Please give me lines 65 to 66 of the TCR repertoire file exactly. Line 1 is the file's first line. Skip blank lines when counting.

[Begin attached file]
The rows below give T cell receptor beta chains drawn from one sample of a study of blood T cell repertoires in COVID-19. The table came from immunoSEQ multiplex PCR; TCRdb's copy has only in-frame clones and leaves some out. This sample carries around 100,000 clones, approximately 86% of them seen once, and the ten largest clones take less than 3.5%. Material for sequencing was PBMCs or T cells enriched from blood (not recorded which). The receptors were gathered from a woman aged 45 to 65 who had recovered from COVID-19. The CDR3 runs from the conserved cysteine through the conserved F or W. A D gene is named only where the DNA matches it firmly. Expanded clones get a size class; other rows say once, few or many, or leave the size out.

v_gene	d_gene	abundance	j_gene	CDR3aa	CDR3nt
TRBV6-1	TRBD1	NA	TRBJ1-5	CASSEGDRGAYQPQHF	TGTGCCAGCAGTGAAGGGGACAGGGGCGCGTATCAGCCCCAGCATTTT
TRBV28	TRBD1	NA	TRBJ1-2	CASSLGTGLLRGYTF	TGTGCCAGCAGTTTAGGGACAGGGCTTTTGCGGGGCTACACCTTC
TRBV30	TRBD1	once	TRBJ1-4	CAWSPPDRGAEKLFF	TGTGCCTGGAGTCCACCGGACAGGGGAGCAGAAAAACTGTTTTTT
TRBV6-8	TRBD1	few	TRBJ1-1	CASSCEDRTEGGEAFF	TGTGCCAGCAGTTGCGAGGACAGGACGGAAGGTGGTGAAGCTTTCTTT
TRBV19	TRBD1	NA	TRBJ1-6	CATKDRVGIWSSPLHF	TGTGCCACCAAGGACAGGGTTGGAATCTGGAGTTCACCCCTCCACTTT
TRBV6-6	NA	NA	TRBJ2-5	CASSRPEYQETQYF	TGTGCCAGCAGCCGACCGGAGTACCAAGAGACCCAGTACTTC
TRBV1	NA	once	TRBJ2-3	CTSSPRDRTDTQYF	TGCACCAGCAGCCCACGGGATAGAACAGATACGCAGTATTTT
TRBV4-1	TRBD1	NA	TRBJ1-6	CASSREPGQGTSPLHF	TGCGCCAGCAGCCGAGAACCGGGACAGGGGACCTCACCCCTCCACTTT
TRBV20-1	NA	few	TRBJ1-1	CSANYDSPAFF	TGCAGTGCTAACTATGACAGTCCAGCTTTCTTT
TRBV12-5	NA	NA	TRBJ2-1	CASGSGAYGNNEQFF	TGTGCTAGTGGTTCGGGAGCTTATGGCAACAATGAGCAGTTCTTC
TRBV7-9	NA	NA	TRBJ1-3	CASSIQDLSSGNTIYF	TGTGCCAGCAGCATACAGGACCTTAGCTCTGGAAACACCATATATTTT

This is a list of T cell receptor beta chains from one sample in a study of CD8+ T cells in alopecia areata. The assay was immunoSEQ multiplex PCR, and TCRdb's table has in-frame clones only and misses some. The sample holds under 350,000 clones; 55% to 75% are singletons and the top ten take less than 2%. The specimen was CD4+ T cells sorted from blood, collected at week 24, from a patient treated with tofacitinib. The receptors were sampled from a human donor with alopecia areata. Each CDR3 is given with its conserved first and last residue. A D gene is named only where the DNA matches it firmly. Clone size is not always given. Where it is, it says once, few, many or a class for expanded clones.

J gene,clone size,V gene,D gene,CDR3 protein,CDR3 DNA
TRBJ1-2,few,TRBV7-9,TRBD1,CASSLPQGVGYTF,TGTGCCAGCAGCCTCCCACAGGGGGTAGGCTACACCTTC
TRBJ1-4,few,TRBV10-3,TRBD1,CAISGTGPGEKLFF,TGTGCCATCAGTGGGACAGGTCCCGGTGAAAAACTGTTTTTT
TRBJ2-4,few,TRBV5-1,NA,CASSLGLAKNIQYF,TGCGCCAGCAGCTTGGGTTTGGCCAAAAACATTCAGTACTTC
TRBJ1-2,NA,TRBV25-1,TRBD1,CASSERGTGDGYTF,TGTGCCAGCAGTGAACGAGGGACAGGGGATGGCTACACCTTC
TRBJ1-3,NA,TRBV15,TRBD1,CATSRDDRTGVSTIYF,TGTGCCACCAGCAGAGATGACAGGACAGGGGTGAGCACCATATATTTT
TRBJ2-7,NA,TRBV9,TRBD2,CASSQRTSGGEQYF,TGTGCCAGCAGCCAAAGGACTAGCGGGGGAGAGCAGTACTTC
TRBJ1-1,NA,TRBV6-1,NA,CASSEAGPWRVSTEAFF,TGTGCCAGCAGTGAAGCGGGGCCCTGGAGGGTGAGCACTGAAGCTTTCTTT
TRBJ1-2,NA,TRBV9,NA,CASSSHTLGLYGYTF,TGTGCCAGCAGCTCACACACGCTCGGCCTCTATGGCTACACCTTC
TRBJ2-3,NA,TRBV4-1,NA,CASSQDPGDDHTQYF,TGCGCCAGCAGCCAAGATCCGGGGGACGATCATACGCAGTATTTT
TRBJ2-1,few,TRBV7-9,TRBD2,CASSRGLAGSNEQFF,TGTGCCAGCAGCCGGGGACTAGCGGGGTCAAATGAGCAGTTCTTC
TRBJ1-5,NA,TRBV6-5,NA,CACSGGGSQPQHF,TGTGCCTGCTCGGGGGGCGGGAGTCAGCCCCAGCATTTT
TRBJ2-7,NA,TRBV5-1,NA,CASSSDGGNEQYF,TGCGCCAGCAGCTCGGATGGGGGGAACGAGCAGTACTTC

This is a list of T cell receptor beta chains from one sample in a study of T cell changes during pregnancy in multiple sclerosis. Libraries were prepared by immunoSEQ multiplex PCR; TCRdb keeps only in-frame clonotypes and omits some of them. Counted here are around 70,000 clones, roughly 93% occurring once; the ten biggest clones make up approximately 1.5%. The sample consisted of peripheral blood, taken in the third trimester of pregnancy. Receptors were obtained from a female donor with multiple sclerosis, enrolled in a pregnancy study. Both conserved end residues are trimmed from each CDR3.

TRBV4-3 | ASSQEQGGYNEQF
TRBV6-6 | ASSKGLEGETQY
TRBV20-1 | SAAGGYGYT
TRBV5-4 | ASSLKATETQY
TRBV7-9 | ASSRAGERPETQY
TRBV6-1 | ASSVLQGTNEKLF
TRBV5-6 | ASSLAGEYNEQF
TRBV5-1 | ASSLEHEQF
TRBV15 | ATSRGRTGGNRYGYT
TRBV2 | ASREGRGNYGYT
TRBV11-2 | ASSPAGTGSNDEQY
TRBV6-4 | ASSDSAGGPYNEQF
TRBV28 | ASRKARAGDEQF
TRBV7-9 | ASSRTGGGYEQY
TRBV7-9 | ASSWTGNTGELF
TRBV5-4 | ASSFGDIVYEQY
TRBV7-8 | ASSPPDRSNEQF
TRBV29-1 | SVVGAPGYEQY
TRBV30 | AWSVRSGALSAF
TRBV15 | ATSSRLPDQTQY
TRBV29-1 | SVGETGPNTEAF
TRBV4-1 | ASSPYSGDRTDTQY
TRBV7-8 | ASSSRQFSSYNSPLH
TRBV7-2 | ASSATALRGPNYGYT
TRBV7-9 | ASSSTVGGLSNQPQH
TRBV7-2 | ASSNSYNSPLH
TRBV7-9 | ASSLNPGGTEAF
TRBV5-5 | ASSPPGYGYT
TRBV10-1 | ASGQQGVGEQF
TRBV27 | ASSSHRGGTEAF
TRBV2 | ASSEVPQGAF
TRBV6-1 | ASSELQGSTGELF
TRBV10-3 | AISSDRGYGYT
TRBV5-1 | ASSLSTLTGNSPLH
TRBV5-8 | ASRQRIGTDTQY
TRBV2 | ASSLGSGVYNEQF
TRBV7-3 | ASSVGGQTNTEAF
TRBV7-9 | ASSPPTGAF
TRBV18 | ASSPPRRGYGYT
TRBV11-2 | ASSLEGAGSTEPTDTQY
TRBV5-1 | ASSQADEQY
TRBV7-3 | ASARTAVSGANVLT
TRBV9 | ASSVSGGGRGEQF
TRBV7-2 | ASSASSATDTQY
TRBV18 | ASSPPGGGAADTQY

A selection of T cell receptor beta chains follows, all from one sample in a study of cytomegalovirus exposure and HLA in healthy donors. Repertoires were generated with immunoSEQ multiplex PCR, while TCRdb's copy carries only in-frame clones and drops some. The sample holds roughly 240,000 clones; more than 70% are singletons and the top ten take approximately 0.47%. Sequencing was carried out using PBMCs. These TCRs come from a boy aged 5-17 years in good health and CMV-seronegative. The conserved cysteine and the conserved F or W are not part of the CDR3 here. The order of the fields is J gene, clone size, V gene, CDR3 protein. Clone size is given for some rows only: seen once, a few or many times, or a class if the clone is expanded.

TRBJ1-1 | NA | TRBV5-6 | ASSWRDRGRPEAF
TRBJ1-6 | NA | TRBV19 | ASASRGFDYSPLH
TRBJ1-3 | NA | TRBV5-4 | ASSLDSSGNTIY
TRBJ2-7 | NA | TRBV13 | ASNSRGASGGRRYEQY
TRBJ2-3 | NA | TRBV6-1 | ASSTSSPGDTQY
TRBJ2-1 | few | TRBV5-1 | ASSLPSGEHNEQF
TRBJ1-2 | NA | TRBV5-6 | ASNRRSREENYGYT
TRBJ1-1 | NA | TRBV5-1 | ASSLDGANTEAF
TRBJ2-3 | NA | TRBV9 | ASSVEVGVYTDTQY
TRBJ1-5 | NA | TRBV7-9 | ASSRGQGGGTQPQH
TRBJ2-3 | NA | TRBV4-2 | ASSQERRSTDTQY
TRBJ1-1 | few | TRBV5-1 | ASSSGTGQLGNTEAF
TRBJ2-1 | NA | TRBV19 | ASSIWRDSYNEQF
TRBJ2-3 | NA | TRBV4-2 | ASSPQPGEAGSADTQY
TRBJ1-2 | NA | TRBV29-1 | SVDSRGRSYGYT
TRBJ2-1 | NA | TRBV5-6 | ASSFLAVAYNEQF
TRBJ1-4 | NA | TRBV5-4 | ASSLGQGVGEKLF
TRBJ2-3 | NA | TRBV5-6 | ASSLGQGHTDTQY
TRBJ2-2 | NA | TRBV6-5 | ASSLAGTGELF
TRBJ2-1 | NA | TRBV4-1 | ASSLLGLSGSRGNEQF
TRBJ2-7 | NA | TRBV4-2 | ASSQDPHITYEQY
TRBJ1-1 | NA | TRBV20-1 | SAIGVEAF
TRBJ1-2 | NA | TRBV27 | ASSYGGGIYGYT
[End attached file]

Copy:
TRBV7-3 | ASSVGGQTNTEAF
TRBV7-9 | ASSPPTGAF